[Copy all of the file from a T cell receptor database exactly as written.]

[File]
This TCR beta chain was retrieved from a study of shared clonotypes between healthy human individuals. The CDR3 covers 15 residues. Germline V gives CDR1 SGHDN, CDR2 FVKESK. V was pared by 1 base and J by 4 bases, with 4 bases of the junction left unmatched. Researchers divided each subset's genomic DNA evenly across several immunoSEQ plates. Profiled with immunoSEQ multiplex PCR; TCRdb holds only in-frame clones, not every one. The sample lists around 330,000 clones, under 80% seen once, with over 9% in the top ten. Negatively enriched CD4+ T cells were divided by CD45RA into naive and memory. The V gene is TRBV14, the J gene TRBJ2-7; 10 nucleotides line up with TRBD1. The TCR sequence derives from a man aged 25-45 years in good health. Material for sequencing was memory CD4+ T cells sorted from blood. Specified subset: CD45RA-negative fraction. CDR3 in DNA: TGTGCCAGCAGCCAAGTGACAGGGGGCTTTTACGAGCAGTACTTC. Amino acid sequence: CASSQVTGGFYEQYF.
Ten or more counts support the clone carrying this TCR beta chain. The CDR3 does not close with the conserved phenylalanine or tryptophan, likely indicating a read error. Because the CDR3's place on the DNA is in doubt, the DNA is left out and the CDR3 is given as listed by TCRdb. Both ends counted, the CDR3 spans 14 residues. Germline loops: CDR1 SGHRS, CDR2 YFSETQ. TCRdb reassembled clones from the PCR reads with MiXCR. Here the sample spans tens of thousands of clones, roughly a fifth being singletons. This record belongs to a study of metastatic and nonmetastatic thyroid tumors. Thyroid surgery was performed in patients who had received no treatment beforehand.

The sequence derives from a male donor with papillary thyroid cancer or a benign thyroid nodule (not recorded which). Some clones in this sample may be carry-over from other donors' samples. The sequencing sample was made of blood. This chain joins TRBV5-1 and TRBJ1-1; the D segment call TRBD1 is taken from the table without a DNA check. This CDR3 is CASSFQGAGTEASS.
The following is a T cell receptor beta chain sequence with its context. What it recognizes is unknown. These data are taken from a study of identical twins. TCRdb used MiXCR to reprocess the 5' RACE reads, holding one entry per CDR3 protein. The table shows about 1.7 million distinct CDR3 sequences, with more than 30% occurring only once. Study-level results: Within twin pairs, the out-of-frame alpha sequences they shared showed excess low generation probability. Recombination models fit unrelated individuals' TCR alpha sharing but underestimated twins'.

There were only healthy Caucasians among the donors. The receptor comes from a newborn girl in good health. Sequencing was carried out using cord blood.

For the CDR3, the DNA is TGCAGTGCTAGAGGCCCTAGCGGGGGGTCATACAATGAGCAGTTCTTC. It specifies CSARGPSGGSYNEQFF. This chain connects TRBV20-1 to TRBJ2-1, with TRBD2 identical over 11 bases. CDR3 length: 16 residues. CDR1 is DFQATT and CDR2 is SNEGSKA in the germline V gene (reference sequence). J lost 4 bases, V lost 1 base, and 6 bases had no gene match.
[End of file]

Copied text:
This TCR beta chain was retrieved from a study of shared clonotypes between healthy human individuals. The CDR3 covers 15 residues. Germline V gives CDR1 SGHDN, CDR2 FVKESK. V was pared by 1 base and J by 4 bases, with 4 bases of the junction left unmatched. Researchers divided each subset's genomic DNA evenly across several immunoSEQ plates. Profiled with immunoSEQ multiplex PCR; TCRdb holds only in-frame clones, not every one. The sample lists around 330,000 clones, under 80% seen once, with over 9% in the top ten. Negatively enriched CD4+ T cells were divided by CD45RA into naive and memory. The V gene is TRBV14, the J gene TRBJ2-7; 10 nucleotides line up with TRBD1. The TCR sequence derives from a man aged 25-45 years in good health. Material for sequencing was memory CD4+ T cells sorted from blood. Specified subset: CD45RA-negative fraction. CDR3 in DNA: TGTGCCAGCAGCCAAGTGACAGGGGGCTTTTACGAGCAGTACTTC. Amino acid sequence: CASSQVTGGFYEQYF.
Ten or more counts support the clone carrying this TCR beta chain. The CDR3 does not close with the conserved phenylalanine or tryptophan, likely indicating a read error. Because the CDR3's place on the DNA is in doubt, the DNA is left out and the CDR3 is given as listed by TCRdb. Both ends counted, the CDR3 spans 14 residues. Germline loops: CDR1 SGHRS, CDR2 YFSETQ. TCRdb reassembled clones from the PCR reads with MiXCR. Here the sample spans tens of thousands of clones, roughly a fifth being singletons. This record belongs to a study of metastatic and nonmetastatic thyroid tumors. Thyroid surgery was performed in patients who had received no treatment beforehand.

The sequence derives from a male donor with papillary thyroid cancer or a benign thyroid nodule (not recorded which). Some clones in this sample may be carry-over from other donors' samples. The sequencing sample was made of blood. This chain joins TRBV5-1 and TRBJ1-1; the D segment call TRBD1 is taken from the table without a DNA check. This CDR3 is CASSFQGAGTEASS.
The following is a T cell receptor beta chain sequence with its context. What it recognizes is unknown. These data are taken from a study of identical twins. TCRdb used MiXCR to reprocess the 5' RACE reads, holding one entry per CDR3 protein. The table shows about 1.7 million distinct CDR3 sequences, with more than 30% occurring only once. Study-level results: Within twin pairs, the out-of-frame alpha sequences they shared showed excess low generation probability. Recombination models fit unrelated individuals' TCR alpha sharing but underestimated twins'.

There were only healthy Caucasians among the donors. The receptor comes from a newborn girl in good health. Sequencing was carried out using cord blood.

For the CDR3, the DNA is TGCAGTGCTAGAGGCCCTAGCGGGGGGTCATACAATGAGCAGTTCTTC. It specifies CSARGPSGGSYNEQFF. This chain connects TRBV20-1 to TRBJ2-1, with TRBD2 identical over 11 bases. CDR3 length: 16 residues. CDR1 is DFQATT and CDR2 is SNEGSKA in the germline V gene (reference sequence). J lost 4 bases, V lost 1 base, and 6 bases had no gene match.